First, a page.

Experts discuss mental health in southeast Louisiana

Hot Seat: Tulane Experts Discuss Mental Health Awareness in Southeast Louisiana



Well good evening and welcome to the WDSU Hot I morgen Lantus seat. Tonight we talk about mental health in Southeast Louisiana amidst so much. We just passed IDa birthdays and Katrina crime is on the rise. We are still in a *** pandemic and the nation is facing almost unprecedented inflation. All of this can be stressful, right? Well, this is Dr. Ashley Wiese and victor ana ha from Tulane University Medical Center. So let’s start this conversation by just talking about basic sanity, shall we? It’s something we all face. What can people do if they feel like they’re reaching that breaking point. So I think the number one thing and that’s been the message from so many uh patients in our lives is to have the courage to say there’s a problem *** and admit that uh maybe that they need help, but then take the next step towards trust, to talk to someone who is probably outside of your family or circle of friends, as someone who can be objective and someone who can really understand the person as an individual and uh and recognize that it could be more than occasional sadness. You know, it can be depression and to help someone uh you know, have the courage to talk about things. Yes, I think it’s important for people to realize that we all have our own breaking points. Uh, you know, Idol was a breaking point for others. Covid was *** a big breaking point for others. So we have anxiety, we have PTSD, we have trauma and sometimes we just need to recognize that everyone is going through it and the first thing we can do is talk about it and feel and that breaks Stigma. And the shame associated with the fact that something is happening in our lives. Let’s talk specifically about psychosis. It affects three out of 10 people, 3 out of 100 people I should say. But we don’t really talk about it. So first, what is it and then, what do you know about the extent of the problem where we are? Okay, psychosis affects people across the planet? Um, this is not a region or country specific symptom. Uh, psychosis is a *** symptom, so it’s a *** symptom of a serious emerging mental illness like schizophrenia or bipolar disorder. A psychosis is experienced as a *** misinterpretation of reality. So I might miss things here miss seeing things or starting to believe things are happening uh That might not be happening for everyone around us. Um, I mean some common examples are hallucinations. So hear voices. Um, but you can have visual hallucinations, you can have hallucinations in all the different sensory areas. Um And usually it usually happens as some kind of emergency. Um And people often suffer from psychosis for *** years before seeking help because it’s often something very strange or unusual to talk about. You know, friends will say, hey, I feel sad, but it’s a little more awkward and uncomfortable to be like, hey, I hear voices, did you hear that? Um so people are going to isolate themselves. So we are part of the early psychosis intervention clinic here in New Orleans. It’s epic nola for short. So we specialize in the first episode of psychosis, uh, because thanks to research, we know that the earlier the intervention, the better, and therefore we provide very specific care for the first to experience psychosis. Uh, and we provide medication management therapy, family support, peer support, group socialization, kind of wellness to get someone back on track. But there’s *** the stigma, I mean, how do we, you know, make people feel comfortable taking the next step to asking for help because I am sure it is easy to think, am I crazy? I mean, what’s going on? Well, the stigma has been there for *** a while, but now it’s kind of slowly being broken down and people are more open and receptive to talking about what’s going on. Uh, sometimes when people have psychosis they might not have hallucinations but they can have these weird thoughts or uh we kind of have delusional thoughts and some sense of paranoia and I might think something is wrong with them, but then again, we all have times when we think something is wrong with me. So I see that identifying and talking about it is the first process, the first step to overcoming this issue and then breaking the long-term stigma associated with mental health in the community that the guy I see outside yelling on the corner from the street, you know, he’s not crazy, he really could have a significant medical issue, a mental health issue that needs to be addressed and again, something that can be addressed, I think that is so important. Let’s talk about young people because I feel like our young people today, so touched by the mind, you know, there’s a lot going on in the world around them. What would you say specifically to the young people who deal with it? Maybe some of these issues? Well I think one thing that the general public doesn’t realize is that uh, most if not all serious mental illnesses start in teens and young adults so the most common ages for Um l he most common age for having your first episode of psychosis is between 16 and 25 years old. So, as Victor was saying, the stigma associated with schizophrenia and it’s someone who is homeless talking to themselves. Like, no, it’s a disease that starts and teenagers and young adults, it’s not their fault, there’s a big genetic component. Um, and it starts there and historically, people with schizophrenia with psychosis haven’t received very good treatment. Um, *** a lot of people have been institutionalized and so we’re kind of in this whole new way of seeing these serious illnesses as actually being very treatable. Um, and you know, so the, so young people need to know that even though the stress of being a teenage ***, the stress of life transitions is everything, it’s like everything is normal. And part of all of us that actually you can have your first major depressive episode, you can have your first, you know, panic attack or anxiety attack, but you can also have psychotic symptoms first and that’s not is not unusual. So all of our patients are between 16 and 30 years old, so that’s what we do. I mean, even some younger ones. Um, but this is just now kind of a call to action to recognize that we can talk about unusual things and we don’t find it unusual. You know, we do this *** every day. I tell everybody, like, there’s nothing you can tell me. That’s what I’m going to find weird, but it’s wonderful. It helps remove the stigma that we were talking about and with young adults and teenagers, you know, when they start having those early symptoms, it’s really important that they learn how to treat it in the appropriate way. *** many young adults, *** many teenagers are self-medicating. Uh, you know, they’ll use substances and sometimes those things can make symptoms worse and worse. So we wanted to show them the proper way to deal with these symptoms, drug therapy, get the right kind of support, and create an atmosphere where they can really grow and thrive long before we let you all go, we have a website* ** which we want to point out you all have calm nola dot org. You also have an upcoming event. How can people get involved in this? *** little calm? It represents clear answers to Louisiana mental health. So, as I said earlier, the earlier the detection of psychosis, the earlier the treatment, the better the results. And it’s something that’s happening for the first time in people who are generally in fairly good health. So they’ve probably never spoken to a *** psychiatrist or *** therapist before. So what we need to do to reach people early is get out in the community and talk about psychosis, make people aware of what psychosis is and what it isn’t . Uh for people to be friends and for families to recognize it and their young and they might not take them they might be able to take them to the right place because they need to land in a *** program like ours. So calm is our public health early detection campaign that kind of runs parallel to our clinical program and our efforts to reduce stigma and increase awareness. Um, all for early detection. So we have uh, we have *** a lot of support from the state right now to spread the calm statewide to expand our clinics across the state. Um and so we decided to organize a *** big awareness event. Hum it’s called in my mind hum it’s an event to explore psychosis. We have many people out there with lived experience of psychosis who are going to show off their creativity like live painting, creating, speaking, all to help educate the people who attend and their show how. It’s not just about medication, it’s not just about therapy, it’s also about getting in touch with their creativity and their strengths and what they do with their activities that makes them feel well and to show how essential it is to recovery. So we have many artists who participate with a lived experience. We also have many artists in the community who donate their work to us. We have some really awesome music and musical acts coming up. Uh it’s *** Capulet which of course is amazing food, amazing drinks. Um So that should be *** night of *** a lot of inspiration. I mean, it looks like it’s going to be a *** great event and *** really awesome because we appreciate you two joining us in the WDSU studio and it’s all the time. We have I’m morgen lettuce, you can review this hot seat on our website. It’s WDSU Dot com starting tomorrow morning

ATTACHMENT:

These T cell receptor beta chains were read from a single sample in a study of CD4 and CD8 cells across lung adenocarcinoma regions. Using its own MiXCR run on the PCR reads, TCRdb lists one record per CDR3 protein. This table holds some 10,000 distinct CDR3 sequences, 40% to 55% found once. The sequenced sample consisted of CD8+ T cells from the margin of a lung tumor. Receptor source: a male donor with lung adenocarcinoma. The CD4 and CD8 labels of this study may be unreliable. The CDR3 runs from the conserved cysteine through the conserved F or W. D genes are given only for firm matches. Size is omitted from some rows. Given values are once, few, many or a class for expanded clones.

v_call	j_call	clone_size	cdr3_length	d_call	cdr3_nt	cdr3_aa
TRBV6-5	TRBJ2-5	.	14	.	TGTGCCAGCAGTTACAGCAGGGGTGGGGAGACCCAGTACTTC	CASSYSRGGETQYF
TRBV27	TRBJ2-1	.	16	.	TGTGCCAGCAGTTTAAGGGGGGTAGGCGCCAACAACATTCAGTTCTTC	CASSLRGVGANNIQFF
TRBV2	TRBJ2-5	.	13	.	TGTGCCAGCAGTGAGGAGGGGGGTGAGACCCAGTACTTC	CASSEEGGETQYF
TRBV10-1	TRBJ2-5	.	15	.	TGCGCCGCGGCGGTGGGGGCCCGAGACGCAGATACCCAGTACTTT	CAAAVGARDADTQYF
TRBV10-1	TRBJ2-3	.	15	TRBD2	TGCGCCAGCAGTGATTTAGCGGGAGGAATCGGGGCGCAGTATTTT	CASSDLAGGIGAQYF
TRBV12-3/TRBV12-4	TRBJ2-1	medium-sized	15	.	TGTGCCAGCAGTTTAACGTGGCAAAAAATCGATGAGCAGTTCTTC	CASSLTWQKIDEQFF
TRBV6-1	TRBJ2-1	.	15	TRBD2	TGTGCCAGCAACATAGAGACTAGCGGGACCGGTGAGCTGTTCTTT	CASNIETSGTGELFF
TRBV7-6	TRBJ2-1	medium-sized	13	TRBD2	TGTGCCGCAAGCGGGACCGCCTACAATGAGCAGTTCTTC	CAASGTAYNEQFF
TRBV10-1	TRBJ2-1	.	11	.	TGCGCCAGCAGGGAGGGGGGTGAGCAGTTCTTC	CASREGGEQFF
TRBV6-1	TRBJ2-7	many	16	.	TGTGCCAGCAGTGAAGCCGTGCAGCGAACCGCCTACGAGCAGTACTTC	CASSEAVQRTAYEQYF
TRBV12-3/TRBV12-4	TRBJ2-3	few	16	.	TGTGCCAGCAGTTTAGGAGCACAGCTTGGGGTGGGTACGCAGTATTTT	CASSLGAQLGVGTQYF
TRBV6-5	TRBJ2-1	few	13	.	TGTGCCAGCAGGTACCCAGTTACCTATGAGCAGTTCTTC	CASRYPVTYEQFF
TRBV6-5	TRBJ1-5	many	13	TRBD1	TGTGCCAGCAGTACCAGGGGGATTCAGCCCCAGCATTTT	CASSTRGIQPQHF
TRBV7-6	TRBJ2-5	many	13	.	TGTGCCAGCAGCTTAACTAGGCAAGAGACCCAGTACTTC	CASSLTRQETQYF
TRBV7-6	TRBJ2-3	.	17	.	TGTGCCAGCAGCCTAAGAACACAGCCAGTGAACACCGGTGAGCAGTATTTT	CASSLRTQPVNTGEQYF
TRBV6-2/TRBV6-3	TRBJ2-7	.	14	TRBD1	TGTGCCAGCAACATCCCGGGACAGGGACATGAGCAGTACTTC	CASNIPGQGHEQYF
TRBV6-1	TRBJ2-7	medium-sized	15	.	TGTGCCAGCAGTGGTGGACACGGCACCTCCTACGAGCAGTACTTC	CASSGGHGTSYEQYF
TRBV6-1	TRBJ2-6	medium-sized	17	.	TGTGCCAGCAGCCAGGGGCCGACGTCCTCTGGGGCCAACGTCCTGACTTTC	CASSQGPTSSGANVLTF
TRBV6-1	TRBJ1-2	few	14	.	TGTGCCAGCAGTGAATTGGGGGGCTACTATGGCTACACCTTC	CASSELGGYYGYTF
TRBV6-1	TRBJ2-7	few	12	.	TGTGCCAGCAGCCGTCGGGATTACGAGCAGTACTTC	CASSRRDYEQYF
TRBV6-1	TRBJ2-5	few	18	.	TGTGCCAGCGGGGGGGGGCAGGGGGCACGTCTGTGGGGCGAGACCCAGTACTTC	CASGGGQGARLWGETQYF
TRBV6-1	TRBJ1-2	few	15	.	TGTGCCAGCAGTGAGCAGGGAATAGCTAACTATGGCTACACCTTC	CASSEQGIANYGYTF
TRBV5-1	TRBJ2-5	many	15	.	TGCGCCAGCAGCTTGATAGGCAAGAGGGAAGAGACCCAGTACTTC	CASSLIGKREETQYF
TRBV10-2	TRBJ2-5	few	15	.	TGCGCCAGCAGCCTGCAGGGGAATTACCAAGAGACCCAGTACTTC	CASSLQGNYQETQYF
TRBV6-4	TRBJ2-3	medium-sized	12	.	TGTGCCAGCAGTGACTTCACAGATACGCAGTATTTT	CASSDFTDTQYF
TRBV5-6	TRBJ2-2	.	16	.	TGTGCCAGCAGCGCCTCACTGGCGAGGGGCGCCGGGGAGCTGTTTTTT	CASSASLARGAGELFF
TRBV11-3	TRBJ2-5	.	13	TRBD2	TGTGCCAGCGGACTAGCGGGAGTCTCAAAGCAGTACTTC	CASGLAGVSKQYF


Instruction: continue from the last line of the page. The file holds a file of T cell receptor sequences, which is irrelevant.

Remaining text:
Hot Seat: Tulane Experts Discuss Mental Health Awareness in Southeast Louisiana

Tulane Medical Center experts Ashley Weiss and Victor Onoahu sit down with WDSU anchor Morgan Lentes to discuss 9/11 psychosis awareness.

Tulane Medical Center experts Ashley Weiss and Victor Onoahu sit down with WDSU anchor Morgan Lentes to discuss 9/11 psychosis awareness.